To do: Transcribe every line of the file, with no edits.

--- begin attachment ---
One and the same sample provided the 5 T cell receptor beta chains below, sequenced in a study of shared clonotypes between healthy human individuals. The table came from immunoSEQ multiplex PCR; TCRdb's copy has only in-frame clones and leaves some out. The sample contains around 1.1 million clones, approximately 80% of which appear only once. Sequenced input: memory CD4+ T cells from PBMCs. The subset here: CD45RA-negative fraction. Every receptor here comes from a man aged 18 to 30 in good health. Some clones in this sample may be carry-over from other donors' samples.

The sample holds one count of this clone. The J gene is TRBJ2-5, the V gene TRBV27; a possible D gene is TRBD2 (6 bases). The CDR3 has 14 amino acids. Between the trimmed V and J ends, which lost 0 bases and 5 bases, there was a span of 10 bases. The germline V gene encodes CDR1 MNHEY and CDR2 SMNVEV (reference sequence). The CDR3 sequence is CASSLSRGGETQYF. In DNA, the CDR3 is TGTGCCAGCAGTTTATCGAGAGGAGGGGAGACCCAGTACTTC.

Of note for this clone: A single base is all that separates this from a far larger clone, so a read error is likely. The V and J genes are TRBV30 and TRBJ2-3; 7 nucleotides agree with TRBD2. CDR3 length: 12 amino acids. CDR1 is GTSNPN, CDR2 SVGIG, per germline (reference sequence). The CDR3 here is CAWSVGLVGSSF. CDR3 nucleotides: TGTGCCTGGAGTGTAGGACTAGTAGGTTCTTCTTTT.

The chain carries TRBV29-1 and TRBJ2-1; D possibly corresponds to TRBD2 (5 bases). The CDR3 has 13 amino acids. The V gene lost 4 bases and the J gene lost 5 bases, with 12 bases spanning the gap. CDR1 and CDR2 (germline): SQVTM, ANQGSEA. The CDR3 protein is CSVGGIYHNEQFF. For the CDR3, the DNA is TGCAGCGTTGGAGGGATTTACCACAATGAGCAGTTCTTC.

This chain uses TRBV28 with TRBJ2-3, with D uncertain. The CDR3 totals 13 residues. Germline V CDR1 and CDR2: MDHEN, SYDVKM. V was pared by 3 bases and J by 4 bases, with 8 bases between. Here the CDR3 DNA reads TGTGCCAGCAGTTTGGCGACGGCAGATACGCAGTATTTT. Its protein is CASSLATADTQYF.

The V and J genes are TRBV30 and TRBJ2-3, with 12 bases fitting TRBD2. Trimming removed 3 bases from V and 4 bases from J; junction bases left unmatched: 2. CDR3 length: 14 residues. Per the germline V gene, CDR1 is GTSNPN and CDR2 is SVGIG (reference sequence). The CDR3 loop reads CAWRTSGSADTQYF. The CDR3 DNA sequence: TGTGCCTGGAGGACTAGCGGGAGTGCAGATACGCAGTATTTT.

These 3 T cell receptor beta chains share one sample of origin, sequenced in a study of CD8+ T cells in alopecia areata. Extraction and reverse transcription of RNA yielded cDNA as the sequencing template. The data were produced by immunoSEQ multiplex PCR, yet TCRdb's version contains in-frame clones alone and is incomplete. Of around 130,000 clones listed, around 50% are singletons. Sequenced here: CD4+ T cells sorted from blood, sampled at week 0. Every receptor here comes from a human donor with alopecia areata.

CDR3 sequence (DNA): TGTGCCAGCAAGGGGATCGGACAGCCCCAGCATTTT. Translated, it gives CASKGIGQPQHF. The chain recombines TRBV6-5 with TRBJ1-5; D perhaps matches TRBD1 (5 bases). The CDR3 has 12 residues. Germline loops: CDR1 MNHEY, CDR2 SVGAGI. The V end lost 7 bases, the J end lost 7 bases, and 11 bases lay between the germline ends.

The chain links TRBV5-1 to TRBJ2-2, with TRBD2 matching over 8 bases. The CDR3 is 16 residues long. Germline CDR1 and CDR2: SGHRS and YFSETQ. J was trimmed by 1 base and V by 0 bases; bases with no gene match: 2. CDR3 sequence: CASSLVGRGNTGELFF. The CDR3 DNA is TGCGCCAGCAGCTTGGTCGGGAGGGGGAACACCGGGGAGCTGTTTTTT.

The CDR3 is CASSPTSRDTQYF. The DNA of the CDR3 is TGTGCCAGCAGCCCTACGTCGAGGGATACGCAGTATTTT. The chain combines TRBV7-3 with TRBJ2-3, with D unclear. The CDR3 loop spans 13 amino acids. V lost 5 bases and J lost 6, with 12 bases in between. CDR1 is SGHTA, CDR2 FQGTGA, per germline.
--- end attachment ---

One and the same sample provided the 5 T cell receptor beta chains below, sequenced in a study of shared clonotypes between healthy human individuals. The table came from immunoSEQ multiplex PCR; TCRdb's copy has only in-frame clones and leaves some out. The sample contains around 1.1 million clones, approximately 80% of which appear only once. Sequenced input: memory CD4+ T cells from PBMCs. The subset here: CD45RA-negative fraction. Every receptor here comes from a man aged 18 to 30 in good health. Some clones in this sample may be carry-over from other donors' samples.

The sample holds one count of this clone. The J gene is TRBJ2-5, the V gene TRBV27; a possible D gene is TRBD2 (6 bases). The CDR3 has 14 amino acids. Between the trimmed V and J ends, which lost 0 bases and 5 bases, there was a span of 10 bases. The germline V gene encodes CDR1 MNHEY and CDR2 SMNVEV (reference sequence). The CDR3 sequence is CASSLSRGGETQYF. In DNA, the CDR3 is TGTGCCAGCAGTTTATCGAGAGGAGGGGAGACCCAGTACTTC.

Of note for this clone: A single base is all that separates this from a far larger clone, so a read error is likely. The V and J genes are TRBV30 and TRBJ2-3; 7 nucleotides agree with TRBD2. CDR3 length: 12 amino acids. CDR1 is GTSNPN, CDR2 SVGIG, per germline (reference sequence). The CDR3 here is CAWSVGLVGSSF. CDR3 nucleotides: TGTGCCTGGAGTGTAGGACTAGTAGGTTCTTCTTTT.

The chain carries TRBV29-1 and TRBJ2-1; D possibly corresponds to TRBD2 (5 bases). The CDR3 has 13 amino acids. The V gene lost 4 bases and the J gene lost 5 bases, with 12 bases spanning the gap. CDR1 and CDR2 (germline): SQVTM, ANQGSEA. The CDR3 protein is CSVGGIYHNEQFF. For the CDR3, the DNA is TGCAGCGTTGGAGGGATTTACCACAATGAGCAGTTCTTC.

This chain uses TRBV28 with TRBJ2-3, with D uncertain. The CDR3 totals 13 residues. Germline V CDR1 and CDR2: MDHEN, SYDVKM. V was pared by 3 bases and J by 4 bases, with 8 bases between. Here the CDR3 DNA reads TGTGCCAGCAGTTTGGCGACGGCAGATACGCAGTATTTT. Its protein is CASSLATADTQYF.

The V and J genes are TRBV30 and TRBJ2-3, with 12 bases fitting TRBD2. Trimming removed 3 bases from V and 4 bases from J; junction bases left unmatched: 2. CDR3 length: 14 residues. Per the germline V gene, CDR1 is GTSNPN and CDR2 is SVGIG (reference sequence). The CDR3 loop reads CAWRTSGSADTQYF. The CDR3 DNA sequence: TGTGCCTGGAGGACTAGCGGGAGTGCAGATACGCAGTATTTT.

These 3 T cell receptor beta chains share one sample of origin, sequenced in a study of CD8+ T cells in alopecia areata. Extraction and reverse transcription of RNA yielded cDNA as the sequencing template. The data were produced by immunoSEQ multiplex PCR, yet TCRdb's version contains in-frame clones alone and is incomplete. Of around 130,000 clones listed, around 50% are singletons. Sequenced here: CD4+ T cells sorted from blood, sampled at week 0. Every receptor here comes from a human donor with alopecia areata.

CDR3 sequence (DNA): TGTGCCAGCAAGGGGATCGGACAGCCCCAGCATTTT. Translated, it gives CASKGIGQPQHF. The chain recombines TRBV6-5 with TRBJ1-5; D perhaps matches TRBD1 (5 bases). The CDR3 has 12 residues. Germline loops: CDR1 MNHEY, CDR2 SVGAGI. The V end lost 7 bases, the J end lost 7 bases, and 11 bases lay between the germline ends.

The chain links TRBV5-1 to TRBJ2-2, with TRBD2 matching over 8 bases. The CDR3 is 16 residues long. Germline CDR1 and CDR2: SGHRS and YFSETQ. J was trimmed by 1 base and V by 0 bases; bases with no gene match: 2. CDR3 sequence: CASSLVGRGNTGELFF. The CDR3 DNA is TGCGCCAGCAGCTTGGTCGGGAGGGGGAACACCGGGGAGCTGTTTTTT.

The CDR3 is CASSPTSRDTQYF. The DNA of the CDR3 is TGTGCCAGCAGCCCTACGTCGAGGGATACGCAGTATTTT. The chain combines TRBV7-3 with TRBJ2-3, with D unclear. The CDR3 loop spans 13 amino acids. V lost 5 bases and J lost 6, with 12 bases in between. CDR1 is SGHTA, CDR2 FQGTGA, per germline.